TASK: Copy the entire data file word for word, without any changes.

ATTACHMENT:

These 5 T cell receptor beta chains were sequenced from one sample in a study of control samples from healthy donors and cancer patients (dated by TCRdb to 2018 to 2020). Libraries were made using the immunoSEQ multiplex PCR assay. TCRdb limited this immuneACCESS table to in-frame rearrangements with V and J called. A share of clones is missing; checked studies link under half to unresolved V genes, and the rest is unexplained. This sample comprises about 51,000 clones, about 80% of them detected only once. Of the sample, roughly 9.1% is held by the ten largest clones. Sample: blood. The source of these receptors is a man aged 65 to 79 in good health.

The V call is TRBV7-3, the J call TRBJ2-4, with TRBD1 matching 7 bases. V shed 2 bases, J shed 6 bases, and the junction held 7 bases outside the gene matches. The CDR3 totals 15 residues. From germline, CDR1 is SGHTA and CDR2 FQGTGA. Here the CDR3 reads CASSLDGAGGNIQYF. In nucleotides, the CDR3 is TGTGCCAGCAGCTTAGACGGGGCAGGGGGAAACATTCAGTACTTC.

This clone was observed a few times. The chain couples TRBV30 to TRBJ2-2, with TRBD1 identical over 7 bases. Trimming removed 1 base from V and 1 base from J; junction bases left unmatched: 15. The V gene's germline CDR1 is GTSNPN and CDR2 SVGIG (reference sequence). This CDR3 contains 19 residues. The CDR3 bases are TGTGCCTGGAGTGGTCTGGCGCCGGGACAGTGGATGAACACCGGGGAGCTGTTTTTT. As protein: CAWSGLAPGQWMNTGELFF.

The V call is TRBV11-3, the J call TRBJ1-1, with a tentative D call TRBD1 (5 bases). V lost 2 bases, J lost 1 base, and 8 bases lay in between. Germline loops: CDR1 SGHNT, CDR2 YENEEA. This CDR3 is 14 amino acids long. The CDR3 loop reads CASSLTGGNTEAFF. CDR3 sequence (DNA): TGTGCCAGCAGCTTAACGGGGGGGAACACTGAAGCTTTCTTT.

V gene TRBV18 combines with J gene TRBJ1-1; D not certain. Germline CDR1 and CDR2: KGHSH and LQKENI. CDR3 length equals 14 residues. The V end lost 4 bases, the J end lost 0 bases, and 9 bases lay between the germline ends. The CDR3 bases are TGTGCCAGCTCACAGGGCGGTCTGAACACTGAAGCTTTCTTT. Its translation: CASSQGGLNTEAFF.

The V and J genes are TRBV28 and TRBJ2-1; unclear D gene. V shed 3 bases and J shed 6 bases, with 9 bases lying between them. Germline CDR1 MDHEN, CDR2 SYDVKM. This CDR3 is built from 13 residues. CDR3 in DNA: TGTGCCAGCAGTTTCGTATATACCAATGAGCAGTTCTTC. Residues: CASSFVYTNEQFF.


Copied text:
These 5 T cell receptor beta chains were sequenced from one sample in a study of control samples from healthy donors and cancer patients (dated by TCRdb to 2018 to 2020). Libraries were made using the immunoSEQ multiplex PCR assay. TCRdb limited this immuneACCESS table to in-frame rearrangements with V and J called. A share of clones is missing; checked studies link under half to unresolved V genes, and the rest is unexplained. This sample comprises about 51,000 clones, about 80% of them detected only once. Of the sample, roughly 9.1% is held by the ten largest clones. Sample: blood. The source of these receptors is a man aged 65 to 79 in good health.

The V call is TRBV7-3, the J call TRBJ2-4, with TRBD1 matching 7 bases. V shed 2 bases, J shed 6 bases, and the junction held 7 bases outside the gene matches. The CDR3 totals 15 residues. From germline, CDR1 is SGHTA and CDR2 FQGTGA. Here the CDR3 reads CASSLDGAGGNIQYF. In nucleotides, the CDR3 is TGTGCCAGCAGCTTAGACGGGGCAGGGGGAAACATTCAGTACTTC.

This clone was observed a few times. The chain couples TRBV30 to TRBJ2-2, with TRBD1 identical over 7 bases. Trimming removed 1 base from V and 1 base from J; junction bases left unmatched: 15. The V gene's germline CDR1 is GTSNPN and CDR2 SVGIG (reference sequence). This CDR3 contains 19 residues. The CDR3 bases are TGTGCCTGGAGTGGTCTGGCGCCGGGACAGTGGATGAACACCGGGGAGCTGTTTTTT. As protein: CAWSGLAPGQWMNTGELFF.

The V call is TRBV11-3, the J call TRBJ1-1, with a tentative D call TRBD1 (5 bases). V lost 2 bases, J lost 1 base, and 8 bases lay in between. Germline loops: CDR1 SGHNT, CDR2 YENEEA. This CDR3 is 14 amino acids long. The CDR3 loop reads CASSLTGGNTEAFF. CDR3 sequence (DNA): TGTGCCAGCAGCTTAACGGGGGGGAACACTGAAGCTTTCTTT.

V gene TRBV18 combines with J gene TRBJ1-1; D not certain. Germline CDR1 and CDR2: KGHSH and LQKENI. CDR3 length equals 14 residues. The V end lost 4 bases, the J end lost 0 bases, and 9 bases lay between the germline ends. The CDR3 bases are TGTGCCAGCTCACAGGGCGGTCTGAACACTGAAGCTTTCTTT. Its translation: CASSQGGLNTEAFF.

The V and J genes are TRBV28 and TRBJ2-1; unclear D gene. V shed 3 bases and J shed 6 bases, with 9 bases lying between them. Germline CDR1 MDHEN, CDR2 SYDVKM. This CDR3 is built from 13 residues. CDR3 in DNA: TGTGCCAGCAGTTTCGTATATACCAATGAGCAGTTCTTC. Residues: CASSFVYTNEQFF.